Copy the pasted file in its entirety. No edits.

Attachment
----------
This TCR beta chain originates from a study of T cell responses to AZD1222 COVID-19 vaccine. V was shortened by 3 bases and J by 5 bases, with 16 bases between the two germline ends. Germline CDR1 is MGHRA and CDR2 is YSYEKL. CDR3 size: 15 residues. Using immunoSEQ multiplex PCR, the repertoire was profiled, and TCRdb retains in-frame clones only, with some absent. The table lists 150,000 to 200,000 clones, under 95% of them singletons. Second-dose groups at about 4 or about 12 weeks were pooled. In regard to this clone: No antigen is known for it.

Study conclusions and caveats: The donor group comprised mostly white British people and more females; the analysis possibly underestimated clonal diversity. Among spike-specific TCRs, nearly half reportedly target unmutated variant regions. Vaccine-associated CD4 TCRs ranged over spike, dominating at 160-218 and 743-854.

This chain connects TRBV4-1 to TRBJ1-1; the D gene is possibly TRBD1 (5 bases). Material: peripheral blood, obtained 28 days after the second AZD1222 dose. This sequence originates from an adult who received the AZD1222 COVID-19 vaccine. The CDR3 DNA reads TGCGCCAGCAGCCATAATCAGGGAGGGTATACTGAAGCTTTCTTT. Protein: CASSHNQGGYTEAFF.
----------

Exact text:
This TCR beta chain originates from a study of T cell responses to AZD1222 COVID-19 vaccine. V was shortened by 3 bases and J by 5 bases, with 16 bases between the two germline ends. Germline CDR1 is MGHRA and CDR2 is YSYEKL. CDR3 size: 15 residues. Using immunoSEQ multiplex PCR, the repertoire was profiled, and TCRdb retains in-frame clones only, with some absent. The table lists 150,000 to 200,000 clones, under 95% of them singletons. Second-dose groups at about 4 or about 12 weeks were pooled. In regard to this clone: No antigen is known for it.

Study conclusions and caveats: The donor group comprised mostly white British people and more females; the analysis possibly underestimated clonal diversity. Among spike-specific TCRs, nearly half reportedly target unmutated variant regions. Vaccine-associated CD4 TCRs ranged over spike, dominating at 160-218 and 743-854.

This chain connects TRBV4-1 to TRBJ1-1; the D gene is possibly TRBD1 (5 bases). Material: peripheral blood, obtained 28 days after the second AZD1222 dose. This sequence originates from an adult who received the AZD1222 COVID-19 vaccine. The CDR3 DNA reads TGCGCCAGCAGCCATAATCAGGGAGGGTATACTGAAGCTTTCTTT. Protein: CASSHNQGGYTEAFF.